11911

PS 238   The Politics of Nuclear Proliferation

Michelle Murray

M . W . .

11:50 -1:10 pm

OLIN 205

SSCI

Cross-listed: Global & Int’l Studies  This course examines nuclear weapons proliferation and its impact on the United States’ national and international security interests.  To do this, we will consider the central academic debates about why states want nuclear weapons and evaluate these ideas against the major cases of nuclear acquisition and restraint in the twentieth and early twenty-first centuries.  The objective of the course is to think analytically and critically about the causes and consequences of nuclear proliferation and to develop theoretically informed policy recommendations for how the United States can stop and/or manage the spread of nuclear weapons in the years to come. Class size: 22

 

 

12322

PS 239   The United Nations and Model U.N.

Jonathan Becker /

James Ketterer

. . . . F

1:30pm – 2:50 pm

OLIN 202

SSCI

Cross-listed: Global & Int’l Studies, Human Rights   1 credit* This is a year-long course,  divided into two parts. The first part will explore the history of the United Nations and will introduce students to its structure and principal aims. It will also focus on the role of specialized agencies and the ways in which alliances impact on the UN’s day-to-day operations. The second part of the course will focus on an assigned country (for each Model UN, each college is assigned a country to represent. It will entail a study of the country’s history, politics and economics and will conclude with the writing of ‘position papers’ that reflect that country’s approach to issues confronting the UN. In addition, there will be a public speaking component. Students taking the course will have the opportunity to participate in a Model United Nations. Students wishing to enroll should e-mail jbecker@bard.edu with 1-2 paragraphs indicating why they would like to participate. Class size: 15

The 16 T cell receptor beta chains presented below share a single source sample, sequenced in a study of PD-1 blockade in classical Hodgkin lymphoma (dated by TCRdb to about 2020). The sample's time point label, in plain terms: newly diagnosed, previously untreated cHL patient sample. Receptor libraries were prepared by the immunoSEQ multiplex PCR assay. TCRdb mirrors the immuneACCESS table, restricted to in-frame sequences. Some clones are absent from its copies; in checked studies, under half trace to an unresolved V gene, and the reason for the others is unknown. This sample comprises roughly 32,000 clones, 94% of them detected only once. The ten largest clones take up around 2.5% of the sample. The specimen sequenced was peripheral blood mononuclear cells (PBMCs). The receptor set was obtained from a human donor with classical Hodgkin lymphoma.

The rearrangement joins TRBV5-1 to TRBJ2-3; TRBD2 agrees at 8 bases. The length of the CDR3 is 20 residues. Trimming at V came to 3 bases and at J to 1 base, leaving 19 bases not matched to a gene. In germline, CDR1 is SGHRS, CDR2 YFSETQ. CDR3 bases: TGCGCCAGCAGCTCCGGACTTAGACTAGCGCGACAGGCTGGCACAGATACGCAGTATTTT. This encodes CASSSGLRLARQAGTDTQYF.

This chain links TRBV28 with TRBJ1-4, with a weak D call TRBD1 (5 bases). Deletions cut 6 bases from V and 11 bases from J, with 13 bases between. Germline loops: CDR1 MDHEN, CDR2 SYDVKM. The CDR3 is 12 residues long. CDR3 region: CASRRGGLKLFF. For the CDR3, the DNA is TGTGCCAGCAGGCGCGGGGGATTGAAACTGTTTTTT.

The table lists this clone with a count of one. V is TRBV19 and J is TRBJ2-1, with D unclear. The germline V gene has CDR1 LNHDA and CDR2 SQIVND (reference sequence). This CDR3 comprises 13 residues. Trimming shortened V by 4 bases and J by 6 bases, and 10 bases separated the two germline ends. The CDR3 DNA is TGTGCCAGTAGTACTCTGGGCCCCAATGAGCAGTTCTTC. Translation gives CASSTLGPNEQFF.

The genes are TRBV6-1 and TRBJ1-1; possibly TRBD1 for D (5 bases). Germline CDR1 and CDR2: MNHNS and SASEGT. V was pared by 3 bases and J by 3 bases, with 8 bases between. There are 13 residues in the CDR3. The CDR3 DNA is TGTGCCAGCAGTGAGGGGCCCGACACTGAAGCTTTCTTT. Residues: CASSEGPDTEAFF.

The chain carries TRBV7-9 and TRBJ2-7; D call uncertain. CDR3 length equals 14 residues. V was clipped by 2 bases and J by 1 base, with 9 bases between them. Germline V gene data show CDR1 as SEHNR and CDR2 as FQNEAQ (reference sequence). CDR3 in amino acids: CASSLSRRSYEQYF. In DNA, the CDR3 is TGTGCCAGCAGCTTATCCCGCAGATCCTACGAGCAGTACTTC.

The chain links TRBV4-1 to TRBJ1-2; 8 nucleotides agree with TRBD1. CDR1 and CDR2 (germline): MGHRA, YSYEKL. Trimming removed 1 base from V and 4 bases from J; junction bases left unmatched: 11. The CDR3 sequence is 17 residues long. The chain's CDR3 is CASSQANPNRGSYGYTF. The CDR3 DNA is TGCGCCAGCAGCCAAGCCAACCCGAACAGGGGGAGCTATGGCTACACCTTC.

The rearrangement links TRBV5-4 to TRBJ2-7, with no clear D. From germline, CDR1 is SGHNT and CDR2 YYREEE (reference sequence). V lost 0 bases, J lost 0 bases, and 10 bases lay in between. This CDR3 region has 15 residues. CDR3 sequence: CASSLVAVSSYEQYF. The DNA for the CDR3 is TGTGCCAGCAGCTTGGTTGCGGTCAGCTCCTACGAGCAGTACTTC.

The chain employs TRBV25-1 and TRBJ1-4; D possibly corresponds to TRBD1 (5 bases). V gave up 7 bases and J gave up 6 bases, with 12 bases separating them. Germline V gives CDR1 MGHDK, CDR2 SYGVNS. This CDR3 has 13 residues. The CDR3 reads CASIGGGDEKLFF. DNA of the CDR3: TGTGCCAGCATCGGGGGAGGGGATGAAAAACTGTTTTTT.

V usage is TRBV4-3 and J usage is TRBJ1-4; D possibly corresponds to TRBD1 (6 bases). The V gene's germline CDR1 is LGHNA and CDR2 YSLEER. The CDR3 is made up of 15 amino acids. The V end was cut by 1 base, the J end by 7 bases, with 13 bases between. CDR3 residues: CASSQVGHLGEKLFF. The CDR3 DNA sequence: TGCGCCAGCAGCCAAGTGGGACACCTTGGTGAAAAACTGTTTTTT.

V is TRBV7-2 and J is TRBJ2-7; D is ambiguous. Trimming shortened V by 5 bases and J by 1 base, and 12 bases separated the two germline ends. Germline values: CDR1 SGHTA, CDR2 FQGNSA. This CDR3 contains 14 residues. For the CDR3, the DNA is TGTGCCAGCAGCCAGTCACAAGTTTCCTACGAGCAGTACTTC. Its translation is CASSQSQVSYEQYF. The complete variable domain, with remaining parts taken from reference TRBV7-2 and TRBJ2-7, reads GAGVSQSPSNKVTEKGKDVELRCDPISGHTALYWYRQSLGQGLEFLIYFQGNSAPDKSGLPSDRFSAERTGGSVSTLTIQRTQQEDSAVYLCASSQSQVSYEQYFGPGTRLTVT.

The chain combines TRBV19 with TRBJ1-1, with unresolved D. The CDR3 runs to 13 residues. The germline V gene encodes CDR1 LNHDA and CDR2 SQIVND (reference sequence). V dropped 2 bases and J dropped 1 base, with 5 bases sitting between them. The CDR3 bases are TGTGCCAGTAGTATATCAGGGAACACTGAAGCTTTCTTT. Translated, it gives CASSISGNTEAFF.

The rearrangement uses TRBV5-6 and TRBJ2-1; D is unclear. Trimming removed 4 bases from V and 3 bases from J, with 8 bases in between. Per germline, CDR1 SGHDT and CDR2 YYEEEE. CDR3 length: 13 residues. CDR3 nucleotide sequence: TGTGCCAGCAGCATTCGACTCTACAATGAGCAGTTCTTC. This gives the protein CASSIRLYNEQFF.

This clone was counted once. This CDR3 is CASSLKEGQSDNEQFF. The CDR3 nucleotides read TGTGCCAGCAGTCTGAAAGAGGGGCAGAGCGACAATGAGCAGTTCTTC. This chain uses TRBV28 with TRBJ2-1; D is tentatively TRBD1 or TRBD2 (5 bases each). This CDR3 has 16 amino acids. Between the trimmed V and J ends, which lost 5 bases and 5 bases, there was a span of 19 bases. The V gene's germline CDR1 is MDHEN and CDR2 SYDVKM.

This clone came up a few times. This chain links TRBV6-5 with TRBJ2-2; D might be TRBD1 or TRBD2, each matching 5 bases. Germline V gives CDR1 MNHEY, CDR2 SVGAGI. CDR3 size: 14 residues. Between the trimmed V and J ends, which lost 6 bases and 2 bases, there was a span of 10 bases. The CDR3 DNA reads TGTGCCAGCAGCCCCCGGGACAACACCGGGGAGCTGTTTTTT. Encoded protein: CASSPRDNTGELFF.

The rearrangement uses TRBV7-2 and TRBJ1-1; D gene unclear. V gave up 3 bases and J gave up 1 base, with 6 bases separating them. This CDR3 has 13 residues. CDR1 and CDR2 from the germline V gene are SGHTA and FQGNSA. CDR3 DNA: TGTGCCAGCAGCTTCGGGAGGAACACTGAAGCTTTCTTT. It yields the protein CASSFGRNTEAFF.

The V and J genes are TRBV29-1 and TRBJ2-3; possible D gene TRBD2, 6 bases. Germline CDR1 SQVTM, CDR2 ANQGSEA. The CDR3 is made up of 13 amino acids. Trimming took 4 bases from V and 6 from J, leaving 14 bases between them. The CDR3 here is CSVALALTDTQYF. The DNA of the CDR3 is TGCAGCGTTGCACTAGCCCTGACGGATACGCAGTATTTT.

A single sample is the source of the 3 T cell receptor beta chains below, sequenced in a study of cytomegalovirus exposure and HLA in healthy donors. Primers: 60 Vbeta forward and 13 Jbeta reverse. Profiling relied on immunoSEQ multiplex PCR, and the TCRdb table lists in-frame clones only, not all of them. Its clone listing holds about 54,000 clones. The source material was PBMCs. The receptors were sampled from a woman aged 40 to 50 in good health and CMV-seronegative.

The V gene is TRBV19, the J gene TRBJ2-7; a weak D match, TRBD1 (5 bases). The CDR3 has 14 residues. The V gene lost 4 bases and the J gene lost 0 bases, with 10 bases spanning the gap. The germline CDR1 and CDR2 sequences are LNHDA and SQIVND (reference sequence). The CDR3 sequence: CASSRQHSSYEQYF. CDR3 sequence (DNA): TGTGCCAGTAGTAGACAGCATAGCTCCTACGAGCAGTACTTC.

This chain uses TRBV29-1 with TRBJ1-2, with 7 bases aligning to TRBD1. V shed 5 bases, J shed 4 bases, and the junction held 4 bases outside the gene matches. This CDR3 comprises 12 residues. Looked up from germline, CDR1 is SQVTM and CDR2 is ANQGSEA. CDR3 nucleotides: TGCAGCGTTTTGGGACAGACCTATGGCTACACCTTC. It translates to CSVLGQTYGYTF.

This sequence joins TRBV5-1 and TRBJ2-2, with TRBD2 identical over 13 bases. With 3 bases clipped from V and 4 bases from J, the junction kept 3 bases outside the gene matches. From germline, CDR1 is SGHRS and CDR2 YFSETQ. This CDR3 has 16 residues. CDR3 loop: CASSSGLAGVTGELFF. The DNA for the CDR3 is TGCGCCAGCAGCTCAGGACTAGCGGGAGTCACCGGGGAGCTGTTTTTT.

11907

PS 242   Public Opinion and the Challenges of Democracy

Michiel Bot

. T . Th .

1:30 -2:50 pm

OLIN 308

SSCI

Public opinion is often considered the key legitimation of modern democratic politics. However, how public opinion is constituted and by whom has always been a matter of great controversy. For instance, various twentieth century thinkers have argued that while public opinion may ideally be the outcome of critical discussion among all citizens united in a well-informed public, in practice it is little more than ideology administered by the mass media to support the powers that be. Other critics have claimed that emotions rather than reasons are at the heart of democratic politics. In this class, we will explore how theorists and critics of public opinion imagine the relations in democratic politics between truth and fiction; between the public and the private sphere; between speech and (“popular”) voice; between ideology and critique; and between reason and affect. We will give special attention to questions of representation and medium, and conclude by exploring the possibilities for public opinion in an age of globalization, blogs, and WikiLeaks. The syllabus will include work by Spinoza, Rousseau, Kant, Tocqueville, Marx, Mill, Lippmann, Schmitt, Gramsci, Adorno, Marcuse, Fanon, Arendt, Habermas, Derrida, and Rancière. Class size: 18